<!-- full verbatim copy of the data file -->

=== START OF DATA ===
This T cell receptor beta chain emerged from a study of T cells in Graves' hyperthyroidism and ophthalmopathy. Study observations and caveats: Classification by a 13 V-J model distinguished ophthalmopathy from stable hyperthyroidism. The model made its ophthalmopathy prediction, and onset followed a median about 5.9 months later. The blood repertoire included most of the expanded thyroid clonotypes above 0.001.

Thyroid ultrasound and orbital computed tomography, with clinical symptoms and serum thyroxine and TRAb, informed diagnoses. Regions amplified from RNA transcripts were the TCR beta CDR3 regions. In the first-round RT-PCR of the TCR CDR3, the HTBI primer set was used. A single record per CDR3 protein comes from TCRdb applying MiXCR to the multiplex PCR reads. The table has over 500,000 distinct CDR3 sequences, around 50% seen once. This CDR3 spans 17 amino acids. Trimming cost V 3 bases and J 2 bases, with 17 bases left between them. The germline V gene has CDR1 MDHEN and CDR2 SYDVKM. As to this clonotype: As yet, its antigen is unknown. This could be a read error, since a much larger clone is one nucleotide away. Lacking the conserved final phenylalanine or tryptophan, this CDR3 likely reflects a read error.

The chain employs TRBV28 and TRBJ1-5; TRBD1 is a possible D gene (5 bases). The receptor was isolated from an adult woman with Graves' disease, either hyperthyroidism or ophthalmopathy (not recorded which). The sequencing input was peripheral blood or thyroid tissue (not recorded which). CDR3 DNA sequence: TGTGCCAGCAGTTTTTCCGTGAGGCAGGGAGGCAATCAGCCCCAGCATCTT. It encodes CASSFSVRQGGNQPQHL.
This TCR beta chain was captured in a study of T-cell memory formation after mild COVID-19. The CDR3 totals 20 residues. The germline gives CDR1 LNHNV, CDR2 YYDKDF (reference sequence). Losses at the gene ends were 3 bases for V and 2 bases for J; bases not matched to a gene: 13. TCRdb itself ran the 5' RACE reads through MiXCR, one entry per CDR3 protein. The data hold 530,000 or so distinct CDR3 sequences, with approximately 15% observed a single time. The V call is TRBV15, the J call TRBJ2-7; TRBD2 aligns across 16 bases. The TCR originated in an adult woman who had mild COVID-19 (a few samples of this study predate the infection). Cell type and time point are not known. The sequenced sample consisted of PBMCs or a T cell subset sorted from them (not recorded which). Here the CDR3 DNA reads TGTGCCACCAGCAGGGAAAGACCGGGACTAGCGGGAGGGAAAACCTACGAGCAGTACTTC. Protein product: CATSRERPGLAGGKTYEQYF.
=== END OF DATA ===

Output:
This T cell receptor beta chain emerged from a study of T cells in Graves' hyperthyroidism and ophthalmopathy. Study observations and caveats: Classification by a 13 V-J model distinguished ophthalmopathy from stable hyperthyroidism. The model made its ophthalmopathy prediction, and onset followed a median about 5.9 months later. The blood repertoire included most of the expanded thyroid clonotypes above 0.001.

Thyroid ultrasound and orbital computed tomography, with clinical symptoms and serum thyroxine and TRAb, informed diagnoses. Regions amplified from RNA transcripts were the TCR beta CDR3 regions. In the first-round RT-PCR of the TCR CDR3, the HTBI primer set was used. A single record per CDR3 protein comes from TCRdb applying MiXCR to the multiplex PCR reads. The table has over 500,000 distinct CDR3 sequences, around 50% seen once. This CDR3 spans 17 amino acids. Trimming cost V 3 bases and J 2 bases, with 17 bases left between them. The germline V gene has CDR1 MDHEN and CDR2 SYDVKM. As to this clonotype: As yet, its antigen is unknown. This could be a read error, since a much larger clone is one nucleotide away. Lacking the conserved final phenylalanine or tryptophan, this CDR3 likely reflects a read error.

The chain employs TRBV28 and TRBJ1-5; TRBD1 is a possible D gene (5 bases). The receptor was isolated from an adult woman with Graves' disease, either hyperthyroidism or ophthalmopathy (not recorded which). The sequencing input was peripheral blood or thyroid tissue (not recorded which). CDR3 DNA sequence: TGTGCCAGCAGTTTTTCCGTGAGGCAGGGAGGCAATCAGCCCCAGCATCTT. It encodes CASSFSVRQGGNQPQHL.
This TCR beta chain was captured in a study of T-cell memory formation after mild COVID-19. The CDR3 totals 20 residues. The germline gives CDR1 LNHNV, CDR2 YYDKDF (reference sequence). Losses at the gene ends were 3 bases for V and 2 bases for J; bases not matched to a gene: 13. TCRdb itself ran the 5' RACE reads through MiXCR, one entry per CDR3 protein. The data hold 530,000 or so distinct CDR3 sequences, with approximately 15% observed a single time. The V call is TRBV15, the J call TRBJ2-7; TRBD2 aligns across 16 bases. The TCR originated in an adult woman who had mild COVID-19 (a few samples of this study predate the infection). Cell type and time point are not known. The sequenced sample consisted of PBMCs or a T cell subset sorted from them (not recorded which). Here the CDR3 DNA reads TGTGCCACCAGCAGGGAAAGACCGGGACTAGCGGGAGGGAAAACCTACGAGCAGTACTTC. Protein product: CATSRERPGLAGGKTYEQYF.